Types of Microscopes

Microscopes are used in different settings: laboratories, schools, the workplace, and elsewhere. You might be wondering why microscopes don’t look the same. Some have simple designs while others have more parts and features. Some are big while others are small. The truth of the matter is that there are many types of microscopes and each of them has distinct features and uses.

Microscopes are categorized according to their built, functions, and the image they produce. Some microscopes use visible light while others use a sound wave or a beam of an electron. There are microscopes that produce low magnification, 2D image, and 3D image.

Optical Microscopes/Light Microscopes

This type of microscope magnifies the specimen using visible light that is reflected on the microscope’s lens. Old microscopes are optical as shown in their simple design and construction. Many people are still using an optical/light microscope even up to this day – students, scientist, and hobbyist. (1, 2)

Light/optical microscopes are divided into the following:

(A compound microscope with more complex features than the simple microscope.)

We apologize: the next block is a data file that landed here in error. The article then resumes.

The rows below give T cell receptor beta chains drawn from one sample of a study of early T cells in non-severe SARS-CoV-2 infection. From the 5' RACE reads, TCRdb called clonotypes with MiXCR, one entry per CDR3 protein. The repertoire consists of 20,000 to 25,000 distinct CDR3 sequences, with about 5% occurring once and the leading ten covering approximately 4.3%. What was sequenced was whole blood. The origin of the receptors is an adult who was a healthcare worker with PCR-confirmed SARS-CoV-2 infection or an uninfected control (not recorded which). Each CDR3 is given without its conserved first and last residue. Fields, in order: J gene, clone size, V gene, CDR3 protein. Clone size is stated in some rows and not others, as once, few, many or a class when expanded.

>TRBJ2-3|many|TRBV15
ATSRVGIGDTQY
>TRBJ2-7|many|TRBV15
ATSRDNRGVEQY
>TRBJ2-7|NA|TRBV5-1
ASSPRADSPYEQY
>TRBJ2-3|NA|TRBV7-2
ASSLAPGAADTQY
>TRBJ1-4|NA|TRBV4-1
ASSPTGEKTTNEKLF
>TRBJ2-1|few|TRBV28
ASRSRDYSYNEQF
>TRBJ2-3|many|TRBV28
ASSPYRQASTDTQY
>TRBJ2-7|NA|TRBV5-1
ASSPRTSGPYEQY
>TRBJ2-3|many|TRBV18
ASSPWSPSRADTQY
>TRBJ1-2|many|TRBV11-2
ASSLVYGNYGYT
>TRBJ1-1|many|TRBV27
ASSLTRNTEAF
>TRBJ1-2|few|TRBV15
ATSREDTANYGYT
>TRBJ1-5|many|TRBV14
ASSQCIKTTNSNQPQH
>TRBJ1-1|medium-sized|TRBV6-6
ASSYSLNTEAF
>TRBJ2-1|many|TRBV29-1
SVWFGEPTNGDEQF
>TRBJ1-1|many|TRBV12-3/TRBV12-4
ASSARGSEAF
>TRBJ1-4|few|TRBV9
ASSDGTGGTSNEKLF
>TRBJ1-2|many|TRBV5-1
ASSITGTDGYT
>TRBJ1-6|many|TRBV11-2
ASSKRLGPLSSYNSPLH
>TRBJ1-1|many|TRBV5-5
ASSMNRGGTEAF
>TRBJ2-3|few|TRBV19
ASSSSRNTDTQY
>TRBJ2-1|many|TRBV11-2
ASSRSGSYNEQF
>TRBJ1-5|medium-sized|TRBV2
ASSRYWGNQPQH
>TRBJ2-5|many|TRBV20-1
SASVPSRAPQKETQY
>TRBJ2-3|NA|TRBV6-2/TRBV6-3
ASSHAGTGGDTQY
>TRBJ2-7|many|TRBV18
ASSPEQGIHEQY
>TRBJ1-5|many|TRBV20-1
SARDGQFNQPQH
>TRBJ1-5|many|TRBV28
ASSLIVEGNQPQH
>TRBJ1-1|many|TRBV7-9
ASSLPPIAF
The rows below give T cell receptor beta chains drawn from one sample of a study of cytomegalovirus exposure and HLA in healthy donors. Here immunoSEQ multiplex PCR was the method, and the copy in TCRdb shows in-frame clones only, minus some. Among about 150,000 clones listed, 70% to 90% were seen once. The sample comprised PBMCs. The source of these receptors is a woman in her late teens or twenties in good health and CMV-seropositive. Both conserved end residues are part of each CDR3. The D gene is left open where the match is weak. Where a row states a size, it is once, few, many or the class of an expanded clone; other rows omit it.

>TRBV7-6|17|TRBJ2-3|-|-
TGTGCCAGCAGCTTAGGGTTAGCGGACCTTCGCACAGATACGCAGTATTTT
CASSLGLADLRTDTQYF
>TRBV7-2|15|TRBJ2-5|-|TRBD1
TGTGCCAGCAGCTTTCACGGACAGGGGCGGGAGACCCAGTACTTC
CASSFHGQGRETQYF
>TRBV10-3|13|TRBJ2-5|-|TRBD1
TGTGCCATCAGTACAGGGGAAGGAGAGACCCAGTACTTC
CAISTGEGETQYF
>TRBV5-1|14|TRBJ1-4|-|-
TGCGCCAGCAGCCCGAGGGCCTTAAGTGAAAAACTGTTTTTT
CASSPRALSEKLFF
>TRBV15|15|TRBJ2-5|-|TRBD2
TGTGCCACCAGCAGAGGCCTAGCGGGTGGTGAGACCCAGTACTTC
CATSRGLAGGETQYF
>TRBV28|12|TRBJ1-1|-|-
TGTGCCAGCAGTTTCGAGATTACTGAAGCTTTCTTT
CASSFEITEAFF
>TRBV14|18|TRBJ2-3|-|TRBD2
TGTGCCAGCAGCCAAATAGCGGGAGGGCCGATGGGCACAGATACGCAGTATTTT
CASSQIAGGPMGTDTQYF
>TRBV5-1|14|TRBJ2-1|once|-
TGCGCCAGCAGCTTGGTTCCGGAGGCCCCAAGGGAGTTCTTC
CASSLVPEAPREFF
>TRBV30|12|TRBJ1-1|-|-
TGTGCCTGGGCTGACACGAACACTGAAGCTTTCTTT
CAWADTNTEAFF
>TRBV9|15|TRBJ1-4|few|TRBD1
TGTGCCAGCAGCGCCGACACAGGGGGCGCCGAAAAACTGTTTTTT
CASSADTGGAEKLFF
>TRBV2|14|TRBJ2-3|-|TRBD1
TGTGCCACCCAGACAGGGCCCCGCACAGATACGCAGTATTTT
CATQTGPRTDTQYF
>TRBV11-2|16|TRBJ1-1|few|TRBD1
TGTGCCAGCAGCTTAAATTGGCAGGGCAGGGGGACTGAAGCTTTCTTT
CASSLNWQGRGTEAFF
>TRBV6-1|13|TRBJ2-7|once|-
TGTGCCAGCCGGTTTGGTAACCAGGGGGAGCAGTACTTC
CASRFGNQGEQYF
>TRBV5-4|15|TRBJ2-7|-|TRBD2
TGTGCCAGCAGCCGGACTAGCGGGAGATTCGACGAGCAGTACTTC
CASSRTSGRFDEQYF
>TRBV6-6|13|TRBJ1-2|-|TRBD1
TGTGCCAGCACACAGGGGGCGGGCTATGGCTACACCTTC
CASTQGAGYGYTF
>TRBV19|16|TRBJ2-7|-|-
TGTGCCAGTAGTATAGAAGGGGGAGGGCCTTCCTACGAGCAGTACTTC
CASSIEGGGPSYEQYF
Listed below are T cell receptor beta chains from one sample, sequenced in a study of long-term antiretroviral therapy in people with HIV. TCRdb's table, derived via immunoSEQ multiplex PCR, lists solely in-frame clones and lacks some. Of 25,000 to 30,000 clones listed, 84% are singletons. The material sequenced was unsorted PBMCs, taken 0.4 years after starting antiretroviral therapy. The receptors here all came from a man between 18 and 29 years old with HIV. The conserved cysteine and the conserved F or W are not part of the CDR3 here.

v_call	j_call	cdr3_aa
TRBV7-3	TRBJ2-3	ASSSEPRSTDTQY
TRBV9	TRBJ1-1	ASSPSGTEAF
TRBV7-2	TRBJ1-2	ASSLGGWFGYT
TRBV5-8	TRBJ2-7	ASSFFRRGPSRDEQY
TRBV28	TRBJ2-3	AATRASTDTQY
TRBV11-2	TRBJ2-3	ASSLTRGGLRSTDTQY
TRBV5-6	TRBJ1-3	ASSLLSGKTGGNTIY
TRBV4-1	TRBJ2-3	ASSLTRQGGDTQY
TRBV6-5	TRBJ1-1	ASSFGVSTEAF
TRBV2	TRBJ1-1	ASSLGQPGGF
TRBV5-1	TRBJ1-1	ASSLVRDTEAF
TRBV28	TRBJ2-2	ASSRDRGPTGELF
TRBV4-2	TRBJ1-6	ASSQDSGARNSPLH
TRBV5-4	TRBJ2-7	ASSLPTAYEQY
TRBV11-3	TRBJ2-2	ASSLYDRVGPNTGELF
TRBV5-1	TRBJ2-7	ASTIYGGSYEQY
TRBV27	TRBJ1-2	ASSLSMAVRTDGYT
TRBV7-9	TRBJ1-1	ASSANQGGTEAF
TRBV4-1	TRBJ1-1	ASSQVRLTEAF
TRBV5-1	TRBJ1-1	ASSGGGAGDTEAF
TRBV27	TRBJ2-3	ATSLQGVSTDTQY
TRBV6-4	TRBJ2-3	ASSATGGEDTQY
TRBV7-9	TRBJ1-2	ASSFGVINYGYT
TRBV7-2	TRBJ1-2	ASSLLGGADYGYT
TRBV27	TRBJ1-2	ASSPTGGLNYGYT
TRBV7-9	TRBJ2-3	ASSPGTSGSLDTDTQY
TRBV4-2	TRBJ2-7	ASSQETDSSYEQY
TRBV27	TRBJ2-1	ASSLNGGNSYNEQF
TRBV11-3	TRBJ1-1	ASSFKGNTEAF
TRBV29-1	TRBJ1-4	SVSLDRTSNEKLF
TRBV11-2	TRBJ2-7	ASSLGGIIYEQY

1 – Compound microscope

This is the type of microscope used by students inside the laboratory. As a matter of fact, a compound optical microscope is used by students even up to this day.

How does it work?

It works by illuminating the slide that is located underneath the light bulb. The specimen on the slide is magnified by a series of lenses/objective lens (the lens near the slide) and eyepiece (the one located at the top part of the microscope). The image produced by magnification is 2-dimensional. You can adjust the clarity of the image through the lens.


  • It comes with a standard design making it easy to use even by amateurs.
  • It comes with high magnification.
  • It is affordable – perfect for amateurs, students, and scientists.


  • The image produced by the microscope is not crisp and sharp because of its lower resolution. (1, 2, 3, and 4)